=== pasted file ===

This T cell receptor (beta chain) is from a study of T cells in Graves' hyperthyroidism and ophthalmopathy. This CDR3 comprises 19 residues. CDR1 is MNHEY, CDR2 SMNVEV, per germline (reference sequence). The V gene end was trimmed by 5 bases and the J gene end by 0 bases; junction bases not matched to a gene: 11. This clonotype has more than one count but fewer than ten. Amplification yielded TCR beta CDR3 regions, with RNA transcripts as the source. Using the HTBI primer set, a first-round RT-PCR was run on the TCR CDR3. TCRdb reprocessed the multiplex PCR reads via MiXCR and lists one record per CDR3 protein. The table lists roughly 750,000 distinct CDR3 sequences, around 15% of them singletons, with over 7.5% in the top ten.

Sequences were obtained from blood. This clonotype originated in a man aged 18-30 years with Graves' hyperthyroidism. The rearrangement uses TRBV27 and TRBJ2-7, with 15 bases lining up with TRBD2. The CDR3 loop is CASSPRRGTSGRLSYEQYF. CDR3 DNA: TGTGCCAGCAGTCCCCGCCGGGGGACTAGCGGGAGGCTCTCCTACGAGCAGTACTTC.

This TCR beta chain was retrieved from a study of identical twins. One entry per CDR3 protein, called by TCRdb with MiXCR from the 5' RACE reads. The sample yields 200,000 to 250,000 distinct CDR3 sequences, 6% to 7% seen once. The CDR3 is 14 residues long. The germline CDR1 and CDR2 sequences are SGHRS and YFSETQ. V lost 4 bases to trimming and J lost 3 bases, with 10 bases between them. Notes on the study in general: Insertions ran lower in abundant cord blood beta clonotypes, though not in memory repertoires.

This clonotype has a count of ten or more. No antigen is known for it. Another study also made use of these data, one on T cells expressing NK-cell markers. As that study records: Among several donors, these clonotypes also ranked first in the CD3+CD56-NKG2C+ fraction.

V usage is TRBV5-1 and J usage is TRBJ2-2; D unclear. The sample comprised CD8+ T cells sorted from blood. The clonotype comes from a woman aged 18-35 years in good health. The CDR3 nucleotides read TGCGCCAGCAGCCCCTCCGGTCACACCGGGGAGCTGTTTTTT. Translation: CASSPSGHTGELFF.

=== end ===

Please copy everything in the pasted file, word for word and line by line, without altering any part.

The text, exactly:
This T cell receptor (beta chain) is from a study of T cells in Graves' hyperthyroidism and ophthalmopathy. This CDR3 comprises 19 residues. CDR1 is MNHEY, CDR2 SMNVEV, per germline (reference sequence). The V gene end was trimmed by 5 bases and the J gene end by 0 bases; junction bases not matched to a gene: 11. This clonotype has more than one count but fewer than ten. Amplification yielded TCR beta CDR3 regions, with RNA transcripts as the source. Using the HTBI primer set, a first-round RT-PCR was run on the TCR CDR3. TCRdb reprocessed the multiplex PCR reads via MiXCR and lists one record per CDR3 protein. The table lists roughly 750,000 distinct CDR3 sequences, around 15% of them singletons, with over 7.5% in the top ten.

Sequences were obtained from blood. This clonotype originated in a man aged 18-30 years with Graves' hyperthyroidism. The rearrangement uses TRBV27 and TRBJ2-7, with 15 bases lining up with TRBD2. The CDR3 loop is CASSPRRGTSGRLSYEQYF. CDR3 DNA: TGTGCCAGCAGTCCCCGCCGGGGGACTAGCGGGAGGCTCTCCTACGAGCAGTACTTC.

This TCR beta chain was retrieved from a study of identical twins. One entry per CDR3 protein, called by TCRdb with MiXCR from the 5' RACE reads. The sample yields 200,000 to 250,000 distinct CDR3 sequences, 6% to 7% seen once. The CDR3 is 14 residues long. The germline CDR1 and CDR2 sequences are SGHRS and YFSETQ. V lost 4 bases to trimming and J lost 3 bases, with 10 bases between them. Notes on the study in general: Insertions ran lower in abundant cord blood beta clonotypes, though not in memory repertoires.

This clonotype has a count of ten or more. No antigen is known for it. Another study also made use of these data, one on T cells expressing NK-cell markers. As that study records: Among several donors, these clonotypes also ranked first in the CD3+CD56-NKG2C+ fraction.

V usage is TRBV5-1 and J usage is TRBJ2-2; D unclear. The sample comprised CD8+ T cells sorted from blood. The clonotype comes from a woman aged 18-35 years in good health. The CDR3 nucleotides read TGCGCCAGCAGCCCCTCCGGTCACACCGGGGAGCTGTTTTTT. Translation: CASSPSGHTGELFF.